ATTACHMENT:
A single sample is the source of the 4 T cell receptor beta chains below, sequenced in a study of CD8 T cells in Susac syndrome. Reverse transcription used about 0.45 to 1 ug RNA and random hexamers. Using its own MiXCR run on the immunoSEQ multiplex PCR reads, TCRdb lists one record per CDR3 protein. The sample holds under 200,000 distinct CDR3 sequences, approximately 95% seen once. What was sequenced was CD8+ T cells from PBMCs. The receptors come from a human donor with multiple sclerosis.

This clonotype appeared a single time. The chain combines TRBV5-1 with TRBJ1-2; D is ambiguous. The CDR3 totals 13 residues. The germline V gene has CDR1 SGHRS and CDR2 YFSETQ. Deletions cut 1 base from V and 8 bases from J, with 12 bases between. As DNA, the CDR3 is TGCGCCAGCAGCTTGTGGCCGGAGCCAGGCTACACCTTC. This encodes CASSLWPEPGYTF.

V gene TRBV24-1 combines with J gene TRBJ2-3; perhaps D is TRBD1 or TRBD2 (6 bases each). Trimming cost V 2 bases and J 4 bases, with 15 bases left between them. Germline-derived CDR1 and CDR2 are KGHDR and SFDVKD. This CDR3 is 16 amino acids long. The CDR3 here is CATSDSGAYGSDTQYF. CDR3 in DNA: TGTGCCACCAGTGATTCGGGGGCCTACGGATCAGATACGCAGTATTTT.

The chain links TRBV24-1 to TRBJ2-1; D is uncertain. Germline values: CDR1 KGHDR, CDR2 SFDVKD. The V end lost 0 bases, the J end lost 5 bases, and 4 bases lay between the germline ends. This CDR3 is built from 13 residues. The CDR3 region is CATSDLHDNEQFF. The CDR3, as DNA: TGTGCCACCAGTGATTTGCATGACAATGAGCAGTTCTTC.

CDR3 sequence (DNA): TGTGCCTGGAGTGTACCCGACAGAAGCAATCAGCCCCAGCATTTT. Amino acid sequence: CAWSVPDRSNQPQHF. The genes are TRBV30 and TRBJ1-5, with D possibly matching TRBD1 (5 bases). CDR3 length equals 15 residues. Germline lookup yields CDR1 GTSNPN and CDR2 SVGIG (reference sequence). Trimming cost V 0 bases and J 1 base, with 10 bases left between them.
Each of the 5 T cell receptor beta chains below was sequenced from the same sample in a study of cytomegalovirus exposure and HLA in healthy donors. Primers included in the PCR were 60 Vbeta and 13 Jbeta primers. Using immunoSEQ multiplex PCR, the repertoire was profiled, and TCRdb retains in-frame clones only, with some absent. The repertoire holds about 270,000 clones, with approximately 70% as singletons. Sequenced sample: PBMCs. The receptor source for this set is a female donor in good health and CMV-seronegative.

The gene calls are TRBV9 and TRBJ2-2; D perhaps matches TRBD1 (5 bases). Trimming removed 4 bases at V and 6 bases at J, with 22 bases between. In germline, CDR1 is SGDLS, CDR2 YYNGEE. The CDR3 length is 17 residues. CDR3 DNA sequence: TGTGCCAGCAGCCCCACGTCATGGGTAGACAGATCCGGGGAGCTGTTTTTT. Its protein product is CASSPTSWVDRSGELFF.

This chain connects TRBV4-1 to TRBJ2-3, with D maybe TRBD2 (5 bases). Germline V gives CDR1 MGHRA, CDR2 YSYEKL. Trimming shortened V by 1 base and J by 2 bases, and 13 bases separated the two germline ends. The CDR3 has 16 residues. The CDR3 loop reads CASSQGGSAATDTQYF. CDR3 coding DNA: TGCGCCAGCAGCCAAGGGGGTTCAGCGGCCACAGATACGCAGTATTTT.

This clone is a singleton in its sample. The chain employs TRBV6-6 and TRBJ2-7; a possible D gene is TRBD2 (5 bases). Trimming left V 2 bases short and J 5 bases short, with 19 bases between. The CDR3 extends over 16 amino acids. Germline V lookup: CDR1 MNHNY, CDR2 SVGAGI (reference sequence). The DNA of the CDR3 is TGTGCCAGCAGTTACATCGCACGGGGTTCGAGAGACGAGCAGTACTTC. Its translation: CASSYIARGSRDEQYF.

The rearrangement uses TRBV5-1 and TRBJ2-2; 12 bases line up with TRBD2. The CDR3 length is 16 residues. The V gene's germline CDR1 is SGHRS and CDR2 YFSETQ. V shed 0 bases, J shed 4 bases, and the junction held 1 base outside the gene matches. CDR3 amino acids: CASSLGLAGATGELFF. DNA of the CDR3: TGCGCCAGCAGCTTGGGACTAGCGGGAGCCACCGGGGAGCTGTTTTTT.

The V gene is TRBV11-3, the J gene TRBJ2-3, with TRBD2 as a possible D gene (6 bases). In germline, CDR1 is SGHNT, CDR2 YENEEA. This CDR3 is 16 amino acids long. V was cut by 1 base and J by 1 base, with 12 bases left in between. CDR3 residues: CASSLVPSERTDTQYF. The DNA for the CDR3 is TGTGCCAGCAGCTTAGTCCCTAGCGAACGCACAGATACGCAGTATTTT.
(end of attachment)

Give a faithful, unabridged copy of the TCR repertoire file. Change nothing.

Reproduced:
A single sample is the source of the 4 T cell receptor beta chains below, sequenced in a study of CD8 T cells in Susac syndrome. Reverse transcription used about 0.45 to 1 ug RNA and random hexamers. Using its own MiXCR run on the immunoSEQ multiplex PCR reads, TCRdb lists one record per CDR3 protein. The sample holds under 200,000 distinct CDR3 sequences, approximately 95% seen once. What was sequenced was CD8+ T cells from PBMCs. The receptors come from a human donor with multiple sclerosis.

This clonotype appeared a single time. The chain combines TRBV5-1 with TRBJ1-2; D is ambiguous. The CDR3 totals 13 residues. The germline V gene has CDR1 SGHRS and CDR2 YFSETQ. Deletions cut 1 base from V and 8 bases from J, with 12 bases between. As DNA, the CDR3 is TGCGCCAGCAGCTTGTGGCCGGAGCCAGGCTACACCTTC. This encodes CASSLWPEPGYTF.

V gene TRBV24-1 combines with J gene TRBJ2-3; perhaps D is TRBD1 or TRBD2 (6 bases each). Trimming cost V 2 bases and J 4 bases, with 15 bases left between them. Germline-derived CDR1 and CDR2 are KGHDR and SFDVKD. This CDR3 is 16 amino acids long. The CDR3 here is CATSDSGAYGSDTQYF. CDR3 in DNA: TGTGCCACCAGTGATTCGGGGGCCTACGGATCAGATACGCAGTATTTT.

The chain links TRBV24-1 to TRBJ2-1; D is uncertain. Germline values: CDR1 KGHDR, CDR2 SFDVKD. The V end lost 0 bases, the J end lost 5 bases, and 4 bases lay between the germline ends. This CDR3 is built from 13 residues. The CDR3 region is CATSDLHDNEQFF. The CDR3, as DNA: TGTGCCACCAGTGATTTGCATGACAATGAGCAGTTCTTC.

CDR3 sequence (DNA): TGTGCCTGGAGTGTACCCGACAGAAGCAATCAGCCCCAGCATTTT. Amino acid sequence: CAWSVPDRSNQPQHF. The genes are TRBV30 and TRBJ1-5, with D possibly matching TRBD1 (5 bases). CDR3 length equals 15 residues. Germline lookup yields CDR1 GTSNPN and CDR2 SVGIG (reference sequence). Trimming cost V 0 bases and J 1 base, with 10 bases left between them.
Each of the 5 T cell receptor beta chains below was sequenced from the same sample in a study of cytomegalovirus exposure and HLA in healthy donors. Primers included in the PCR were 60 Vbeta and 13 Jbeta primers. Using immunoSEQ multiplex PCR, the repertoire was profiled, and TCRdb retains in-frame clones only, with some absent. The repertoire holds about 270,000 clones, with approximately 70% as singletons. Sequenced sample: PBMCs. The receptor source for this set is a female donor in good health and CMV-seronegative.

The gene calls are TRBV9 and TRBJ2-2; D perhaps matches TRBD1 (5 bases). Trimming removed 4 bases at V and 6 bases at J, with 22 bases between. In germline, CDR1 is SGDLS, CDR2 YYNGEE. The CDR3 length is 17 residues. CDR3 DNA sequence: TGTGCCAGCAGCCCCACGTCATGGGTAGACAGATCCGGGGAGCTGTTTTTT. Its protein product is CASSPTSWVDRSGELFF.

This chain connects TRBV4-1 to TRBJ2-3, with D maybe TRBD2 (5 bases). Germline V gives CDR1 MGHRA, CDR2 YSYEKL. Trimming shortened V by 1 base and J by 2 bases, and 13 bases separated the two germline ends. The CDR3 has 16 residues. The CDR3 loop reads CASSQGGSAATDTQYF. CDR3 coding DNA: TGCGCCAGCAGCCAAGGGGGTTCAGCGGCCACAGATACGCAGTATTTT.

This clone is a singleton in its sample. The chain employs TRBV6-6 and TRBJ2-7; a possible D gene is TRBD2 (5 bases). Trimming left V 2 bases short and J 5 bases short, with 19 bases between. The CDR3 extends over 16 amino acids. Germline V lookup: CDR1 MNHNY, CDR2 SVGAGI (reference sequence). The DNA of the CDR3 is TGTGCCAGCAGTTACATCGCACGGGGTTCGAGAGACGAGCAGTACTTC. Its translation: CASSYIARGSRDEQYF.

The rearrangement uses TRBV5-1 and TRBJ2-2; 12 bases line up with TRBD2. The CDR3 length is 16 residues. The V gene's germline CDR1 is SGHRS and CDR2 YFSETQ. V shed 0 bases, J shed 4 bases, and the junction held 1 base outside the gene matches. CDR3 amino acids: CASSLGLAGATGELFF. DNA of the CDR3: TGCGCCAGCAGCTTGGGACTAGCGGGAGCCACCGGGGAGCTGTTTTTT.

The V gene is TRBV11-3, the J gene TRBJ2-3, with TRBD2 as a possible D gene (6 bases). In germline, CDR1 is SGHNT, CDR2 YENEEA. This CDR3 is 16 amino acids long. V was cut by 1 base and J by 1 base, with 12 bases left in between. CDR3 residues: CASSLVPSERTDTQYF. The DNA for the CDR3 is TGTGCCAGCAGCTTAGTCCCTAGCGAACGCACAGATACGCAGTATTTT.